Tennesseans licensed to carry firearms in public have been granted the right, as a matter of course, to ignore locally imposed gun-bans in parks and recreation areas.
Both chambers of the state’s General Assembly this year passed legislation by decisive margins that proposed exempting gun-carry permit holders from local gun-free-zone ordinances in city and county parks. Gov. Bill Haslam, who has expressed unease with the effort, on Friday announced he’d be signing the bill into law.
Tennessee’s chief executive issued a statement to House Speaker Beth Harwell and Lt. Gov. Ron Ramsey on Friday explaining his decision. In it, the governor indicated that while he still isn’t altogether comfortable with House Bill 995, he believes the final language has important safeguards that are “a vast improvement” over earlier drafts the General Assembly contemplated.
Harwell, a Republican from Nashville, voted against the legislation in final form. Ramsey, a Republican from Blountville, voted for it.
In particular, Haslam lauded a provision allowing local governments to continue banning weapons in the “immediate vicinity” of school-sponsored events in parks involving children. According to HB995’s language set to become state law, a gun-carrier could face a criminal charge for not taking “reasonable steps to leave the area of the athletic event or school-related activity after being informed of or becoming aware of its use” in the public park.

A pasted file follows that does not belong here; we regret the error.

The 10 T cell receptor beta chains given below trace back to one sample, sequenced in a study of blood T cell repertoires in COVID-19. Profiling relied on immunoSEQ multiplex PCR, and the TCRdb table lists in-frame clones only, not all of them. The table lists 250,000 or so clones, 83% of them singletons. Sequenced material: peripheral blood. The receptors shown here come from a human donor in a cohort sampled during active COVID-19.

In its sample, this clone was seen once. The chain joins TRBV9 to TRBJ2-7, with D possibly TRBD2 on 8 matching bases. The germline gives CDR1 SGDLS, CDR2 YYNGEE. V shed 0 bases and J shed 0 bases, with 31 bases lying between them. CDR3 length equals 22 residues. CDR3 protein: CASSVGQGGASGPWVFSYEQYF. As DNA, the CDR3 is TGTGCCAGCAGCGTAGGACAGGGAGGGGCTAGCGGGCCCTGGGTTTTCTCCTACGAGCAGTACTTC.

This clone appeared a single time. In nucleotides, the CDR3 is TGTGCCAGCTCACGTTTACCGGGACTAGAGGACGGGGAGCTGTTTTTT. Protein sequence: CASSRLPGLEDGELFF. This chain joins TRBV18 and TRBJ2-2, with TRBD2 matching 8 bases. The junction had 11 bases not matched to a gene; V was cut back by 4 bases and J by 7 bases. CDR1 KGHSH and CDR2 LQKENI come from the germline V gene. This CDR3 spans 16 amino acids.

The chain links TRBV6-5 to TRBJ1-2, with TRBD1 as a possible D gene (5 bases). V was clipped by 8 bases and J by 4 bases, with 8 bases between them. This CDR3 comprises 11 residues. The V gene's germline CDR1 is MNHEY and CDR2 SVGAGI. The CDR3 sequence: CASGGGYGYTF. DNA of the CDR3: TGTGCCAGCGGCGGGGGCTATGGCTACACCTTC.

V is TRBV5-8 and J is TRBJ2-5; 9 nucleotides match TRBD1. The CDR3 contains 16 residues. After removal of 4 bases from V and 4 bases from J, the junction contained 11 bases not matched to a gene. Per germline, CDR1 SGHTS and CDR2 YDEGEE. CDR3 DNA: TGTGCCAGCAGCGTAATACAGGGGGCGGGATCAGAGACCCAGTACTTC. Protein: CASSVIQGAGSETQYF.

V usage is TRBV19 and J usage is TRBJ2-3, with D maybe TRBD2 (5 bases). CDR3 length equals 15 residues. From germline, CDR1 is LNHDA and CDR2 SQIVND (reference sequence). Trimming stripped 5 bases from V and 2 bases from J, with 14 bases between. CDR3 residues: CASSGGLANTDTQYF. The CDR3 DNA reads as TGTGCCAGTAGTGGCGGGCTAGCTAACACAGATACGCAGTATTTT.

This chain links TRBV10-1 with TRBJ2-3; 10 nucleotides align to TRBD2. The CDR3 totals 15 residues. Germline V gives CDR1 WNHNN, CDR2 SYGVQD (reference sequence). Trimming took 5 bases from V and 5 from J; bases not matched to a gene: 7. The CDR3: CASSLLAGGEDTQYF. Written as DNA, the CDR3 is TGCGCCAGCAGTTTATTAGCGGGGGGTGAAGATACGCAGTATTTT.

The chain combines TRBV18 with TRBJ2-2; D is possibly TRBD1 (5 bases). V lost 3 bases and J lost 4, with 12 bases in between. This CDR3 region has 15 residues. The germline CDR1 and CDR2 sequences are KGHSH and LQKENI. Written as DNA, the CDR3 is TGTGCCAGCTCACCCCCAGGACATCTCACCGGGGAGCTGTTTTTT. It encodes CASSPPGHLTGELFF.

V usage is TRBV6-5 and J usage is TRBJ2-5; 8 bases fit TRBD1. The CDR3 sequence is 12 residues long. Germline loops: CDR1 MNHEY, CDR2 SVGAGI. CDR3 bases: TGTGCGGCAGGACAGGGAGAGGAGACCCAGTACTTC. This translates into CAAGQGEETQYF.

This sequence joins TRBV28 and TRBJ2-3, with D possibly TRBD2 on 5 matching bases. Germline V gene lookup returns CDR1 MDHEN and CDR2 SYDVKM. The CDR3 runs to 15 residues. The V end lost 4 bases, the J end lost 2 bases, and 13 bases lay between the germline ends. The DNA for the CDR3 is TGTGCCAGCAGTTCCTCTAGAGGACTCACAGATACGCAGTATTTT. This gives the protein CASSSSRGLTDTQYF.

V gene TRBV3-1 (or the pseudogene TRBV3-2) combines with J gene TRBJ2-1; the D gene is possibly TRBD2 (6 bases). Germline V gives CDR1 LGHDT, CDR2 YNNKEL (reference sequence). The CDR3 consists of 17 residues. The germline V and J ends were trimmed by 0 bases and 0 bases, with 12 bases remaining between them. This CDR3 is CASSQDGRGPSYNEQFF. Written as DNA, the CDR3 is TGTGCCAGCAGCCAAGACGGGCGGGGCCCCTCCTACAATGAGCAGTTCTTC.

The governor wrote that he’s nevertheless “concerned that an unintended consequence may be operational challenges for local leaders in managing their parks in a safe, effective and consistent manner, due to events and situations that could not have been anticipated in drafting this law.”
“As you know, I have expressed concerns about changing the law to remove local control of locally-owned parks, in part because I know community leaders have the best sense of the specific activities taking place in their parks as well as the unique conditions that exist in and around those areas,” Haslam’s wrote. “Some of the most sensitive situations state and local leaders must consider are those activities involving school children.”
The governor said he’ll be monitoring future events and incidents across the state related to guns in parks in order to “asses the impact of this law.”
A statement from Safe Tennessee Project, which opposed the legislation, expressed disappointment that Haslam went along with what they regard as a dangerous and ill-advised piece of legislation. “We at The Safe Tennessee Project feel blindsided by the news today,” according to the group’s statement. “We’d hoped for a veto but thought it likely Governor Haslam would choose to allow the bill to go into law without his signature. We did not expect him to sign the bill.”
House Minority Leader Craig Fitzhugh, D-Ripley, said Haslam should have vetoed the bill, and that not doing so constitutes “an absolute failure of leadership.”